The Fresh Loaf

News & Information for Amateur Bakers and Artisan Bread Enthusiasts

My First Oven-Baked Bread for Thanksgiving

bottleny's picture

My First Oven-Baked Bread for Thanksgiving

This was my first time to use oven to bake bread (before used bread machine). I had been wanting to try the no-knead bread receipe since it came out in 2006.

I followed the original receipe but tuned it to suit my case. Since my order of the digital scale hasn't arrived, I could only use volume to measure the quantities:

  • 3 Cup flour (2 AP + 1 WW)
  • 1 5/8 tsp salt
  • 3/8 tsp active dry yeast (direct into the mix)
  • 1 5/8 Cup filtered water

After mixing, it looked pretty sloppy.

Then went back to look at the video and realized that it's 1 1/2C water used in the video. This dough was way too wet. Anyway, I still continued the process. Atfer two hours at room temperature, I put the dough (inside a plastic bag) into the fridge.

Here are a series of photos of the long cold-fermentation process.

With another hour at room temperature (total 58.5 hr), I streched and folded the dough. It's so wet that even with plenty flour it's very difficult to handle the dough.

I let it sit for 15 min and then transferred it onto a kitchen towel with flour & cornmeals. Covered for 2.5 hr for the 2nd rise. The dough did rise quite a lot (but in a flat round shape).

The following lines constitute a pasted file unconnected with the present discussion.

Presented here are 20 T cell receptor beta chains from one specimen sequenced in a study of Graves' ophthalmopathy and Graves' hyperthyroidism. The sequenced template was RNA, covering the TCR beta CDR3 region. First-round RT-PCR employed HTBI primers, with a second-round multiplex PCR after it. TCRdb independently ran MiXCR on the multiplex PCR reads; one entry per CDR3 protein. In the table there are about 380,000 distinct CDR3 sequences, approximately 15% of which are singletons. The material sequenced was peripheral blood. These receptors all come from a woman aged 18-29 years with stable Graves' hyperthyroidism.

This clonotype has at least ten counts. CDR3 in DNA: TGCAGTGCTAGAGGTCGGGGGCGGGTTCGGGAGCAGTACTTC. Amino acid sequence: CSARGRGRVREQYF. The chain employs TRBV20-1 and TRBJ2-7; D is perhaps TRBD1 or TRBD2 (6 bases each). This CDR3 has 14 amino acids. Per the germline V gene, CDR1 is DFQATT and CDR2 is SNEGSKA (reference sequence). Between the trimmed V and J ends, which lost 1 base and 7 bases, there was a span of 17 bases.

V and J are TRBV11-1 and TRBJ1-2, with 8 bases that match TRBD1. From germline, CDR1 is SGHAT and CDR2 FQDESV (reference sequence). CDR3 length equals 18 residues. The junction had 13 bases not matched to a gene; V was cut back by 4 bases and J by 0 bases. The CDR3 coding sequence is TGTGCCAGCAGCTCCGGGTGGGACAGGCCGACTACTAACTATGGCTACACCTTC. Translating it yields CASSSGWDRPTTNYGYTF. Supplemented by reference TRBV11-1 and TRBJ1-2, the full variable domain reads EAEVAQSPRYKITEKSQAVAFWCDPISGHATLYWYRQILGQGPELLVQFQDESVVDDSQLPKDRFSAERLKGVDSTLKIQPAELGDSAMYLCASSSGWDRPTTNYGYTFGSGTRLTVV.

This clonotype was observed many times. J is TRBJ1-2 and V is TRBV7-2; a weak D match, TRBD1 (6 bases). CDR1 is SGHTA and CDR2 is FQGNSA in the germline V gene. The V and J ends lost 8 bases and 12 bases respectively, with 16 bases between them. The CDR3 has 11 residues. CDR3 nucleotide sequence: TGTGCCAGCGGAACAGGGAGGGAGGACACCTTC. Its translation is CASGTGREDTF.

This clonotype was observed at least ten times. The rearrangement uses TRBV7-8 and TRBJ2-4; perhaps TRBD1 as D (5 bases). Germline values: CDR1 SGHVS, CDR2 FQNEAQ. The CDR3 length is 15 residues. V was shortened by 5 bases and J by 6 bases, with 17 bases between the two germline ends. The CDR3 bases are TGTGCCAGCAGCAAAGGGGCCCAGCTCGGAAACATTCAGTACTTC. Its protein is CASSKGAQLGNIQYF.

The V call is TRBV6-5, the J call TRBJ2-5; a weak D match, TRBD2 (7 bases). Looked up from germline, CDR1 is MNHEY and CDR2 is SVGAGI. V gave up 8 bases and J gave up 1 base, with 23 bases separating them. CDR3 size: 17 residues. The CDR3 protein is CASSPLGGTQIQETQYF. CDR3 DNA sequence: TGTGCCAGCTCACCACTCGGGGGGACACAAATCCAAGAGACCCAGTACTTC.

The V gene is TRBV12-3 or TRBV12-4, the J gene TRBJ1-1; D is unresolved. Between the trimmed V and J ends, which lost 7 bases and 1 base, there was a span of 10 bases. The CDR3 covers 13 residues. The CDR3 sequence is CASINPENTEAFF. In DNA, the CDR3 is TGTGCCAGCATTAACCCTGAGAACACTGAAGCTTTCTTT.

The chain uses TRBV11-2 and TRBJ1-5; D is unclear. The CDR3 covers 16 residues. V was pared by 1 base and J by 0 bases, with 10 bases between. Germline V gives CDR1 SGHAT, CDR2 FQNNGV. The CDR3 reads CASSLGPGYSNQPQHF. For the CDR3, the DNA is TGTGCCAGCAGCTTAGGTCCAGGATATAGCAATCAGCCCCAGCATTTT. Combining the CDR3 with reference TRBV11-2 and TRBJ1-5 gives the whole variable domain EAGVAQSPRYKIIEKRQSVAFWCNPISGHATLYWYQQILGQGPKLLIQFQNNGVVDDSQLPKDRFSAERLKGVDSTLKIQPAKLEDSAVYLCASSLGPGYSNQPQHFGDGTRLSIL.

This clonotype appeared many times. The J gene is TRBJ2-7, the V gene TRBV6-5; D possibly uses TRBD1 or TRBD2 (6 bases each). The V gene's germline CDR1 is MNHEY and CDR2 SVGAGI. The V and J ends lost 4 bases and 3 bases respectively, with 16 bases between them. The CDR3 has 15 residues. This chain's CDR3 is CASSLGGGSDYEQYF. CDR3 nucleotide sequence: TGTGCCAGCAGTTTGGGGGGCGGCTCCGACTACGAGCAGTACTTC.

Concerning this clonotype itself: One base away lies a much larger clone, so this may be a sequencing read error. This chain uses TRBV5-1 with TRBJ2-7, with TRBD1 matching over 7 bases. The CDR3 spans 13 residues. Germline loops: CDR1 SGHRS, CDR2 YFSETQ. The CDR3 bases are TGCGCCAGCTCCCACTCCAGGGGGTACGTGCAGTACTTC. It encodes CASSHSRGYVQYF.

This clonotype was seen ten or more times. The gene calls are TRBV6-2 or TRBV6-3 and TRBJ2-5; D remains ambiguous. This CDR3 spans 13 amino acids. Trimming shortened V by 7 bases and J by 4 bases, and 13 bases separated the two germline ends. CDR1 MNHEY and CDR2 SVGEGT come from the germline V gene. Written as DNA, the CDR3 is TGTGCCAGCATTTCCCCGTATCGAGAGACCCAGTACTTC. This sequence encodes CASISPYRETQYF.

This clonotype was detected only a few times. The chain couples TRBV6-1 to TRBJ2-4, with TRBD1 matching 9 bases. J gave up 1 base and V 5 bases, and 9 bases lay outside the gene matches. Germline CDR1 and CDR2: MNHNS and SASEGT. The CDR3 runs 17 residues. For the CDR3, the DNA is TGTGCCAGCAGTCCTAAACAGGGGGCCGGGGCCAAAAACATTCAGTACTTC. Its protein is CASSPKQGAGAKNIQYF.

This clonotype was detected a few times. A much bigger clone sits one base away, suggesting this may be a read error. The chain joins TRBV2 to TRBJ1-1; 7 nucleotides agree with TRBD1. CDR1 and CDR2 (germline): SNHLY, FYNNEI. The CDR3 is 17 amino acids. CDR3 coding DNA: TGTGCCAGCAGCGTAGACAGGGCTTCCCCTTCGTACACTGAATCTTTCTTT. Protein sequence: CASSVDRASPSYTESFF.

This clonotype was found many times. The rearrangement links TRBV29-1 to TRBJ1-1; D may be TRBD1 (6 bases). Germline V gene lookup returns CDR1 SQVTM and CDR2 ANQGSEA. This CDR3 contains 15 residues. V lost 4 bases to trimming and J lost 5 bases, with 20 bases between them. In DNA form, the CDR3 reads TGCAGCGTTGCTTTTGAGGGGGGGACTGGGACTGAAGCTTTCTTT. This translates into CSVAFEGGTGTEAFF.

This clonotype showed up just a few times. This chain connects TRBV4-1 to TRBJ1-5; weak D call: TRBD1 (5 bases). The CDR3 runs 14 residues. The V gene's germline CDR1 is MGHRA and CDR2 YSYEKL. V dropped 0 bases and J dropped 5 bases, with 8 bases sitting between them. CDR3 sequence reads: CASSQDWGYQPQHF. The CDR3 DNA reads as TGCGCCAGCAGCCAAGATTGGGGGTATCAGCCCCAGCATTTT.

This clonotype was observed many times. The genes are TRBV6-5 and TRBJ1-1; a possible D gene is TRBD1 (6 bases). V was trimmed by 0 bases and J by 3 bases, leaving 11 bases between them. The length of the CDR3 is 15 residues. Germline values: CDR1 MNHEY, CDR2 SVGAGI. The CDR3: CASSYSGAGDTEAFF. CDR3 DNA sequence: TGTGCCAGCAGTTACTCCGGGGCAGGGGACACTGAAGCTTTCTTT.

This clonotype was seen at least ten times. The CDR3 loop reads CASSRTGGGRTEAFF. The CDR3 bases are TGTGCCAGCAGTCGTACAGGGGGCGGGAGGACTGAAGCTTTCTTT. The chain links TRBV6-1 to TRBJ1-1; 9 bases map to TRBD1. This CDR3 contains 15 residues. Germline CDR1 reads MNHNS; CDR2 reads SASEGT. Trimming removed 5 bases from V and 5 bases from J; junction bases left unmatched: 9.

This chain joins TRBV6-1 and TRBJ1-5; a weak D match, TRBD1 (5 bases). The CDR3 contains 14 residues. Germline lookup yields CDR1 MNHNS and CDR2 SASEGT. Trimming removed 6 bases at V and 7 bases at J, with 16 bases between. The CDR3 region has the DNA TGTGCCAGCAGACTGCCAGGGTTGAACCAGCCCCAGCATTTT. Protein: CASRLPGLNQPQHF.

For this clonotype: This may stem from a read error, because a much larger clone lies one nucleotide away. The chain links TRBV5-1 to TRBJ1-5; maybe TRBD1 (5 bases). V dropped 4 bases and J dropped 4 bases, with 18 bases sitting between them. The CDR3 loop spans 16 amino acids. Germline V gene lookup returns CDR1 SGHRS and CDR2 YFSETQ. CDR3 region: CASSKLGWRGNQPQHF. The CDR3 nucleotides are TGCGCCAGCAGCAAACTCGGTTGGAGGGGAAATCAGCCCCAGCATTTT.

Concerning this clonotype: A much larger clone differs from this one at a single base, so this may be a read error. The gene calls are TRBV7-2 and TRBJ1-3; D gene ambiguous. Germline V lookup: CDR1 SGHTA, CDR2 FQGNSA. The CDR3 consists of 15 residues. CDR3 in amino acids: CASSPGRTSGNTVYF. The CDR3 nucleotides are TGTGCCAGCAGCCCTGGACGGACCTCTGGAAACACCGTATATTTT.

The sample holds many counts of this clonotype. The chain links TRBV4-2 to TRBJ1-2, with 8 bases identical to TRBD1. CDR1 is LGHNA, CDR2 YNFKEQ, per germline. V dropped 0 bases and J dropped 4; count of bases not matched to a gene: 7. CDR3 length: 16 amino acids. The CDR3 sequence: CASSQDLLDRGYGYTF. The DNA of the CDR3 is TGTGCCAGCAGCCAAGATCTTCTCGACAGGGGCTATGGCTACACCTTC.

When I tried to put it into the big stainless stew pot (preheated in the oven at 500F), I couldn't let it slide into the pot. The dough was so wet that it sticked to the towel. I tried to use the chopping mat but it still sticked to that. In the end, I had to scrabed the dough down.

I was worried that this might delate the dough quite a lot. But when I removed the cover after 30min, I noticed the bread was all right. So happy that I forgot to lower the oven temperature to 450 until 8 min later. I let it baked at 450 for another 8 min before took the bread out.

It looked not bad right? Initially I shaped it into a round "disk" (it's too soft to be shaped into a ball), but it became oval when I tried very hard to let it slide into the pot. I even slashed the dough but it's all gone during that process.

Look at this caramalized crust!

I brought this bread for the Thanksgiving dinner at my supervisor's house. I had the honor to cut my bread and took the picture.

When I saw the crumb like that, I knew it's going to be good. And indeed, it's very chewy inside! I was very proud of my bread. Well, for a newbie, this was a big success.

If I didn't have the trouble of sliding this extremely wet dough into the pot, the bread would likely rise higher than the above.

I estimate the hydration in my dough was around 90%, much higher than Mark Bittman's in his later note (80%). Next time I would definitely lower the water amount. I would like to try no-knead bageutte. :-)


foodslut's picture

Nice looking loaf - well done!

ehanner's picture

Way to got wildeny. Your breads looks wonderful. You have the skills to be a great baker, this from your ability to evaluate the hydration. I look forward to seeing you work in the future.


bottleny's picture

Thanksf for all your encouragement.

I definitely would bake more to improve my skills.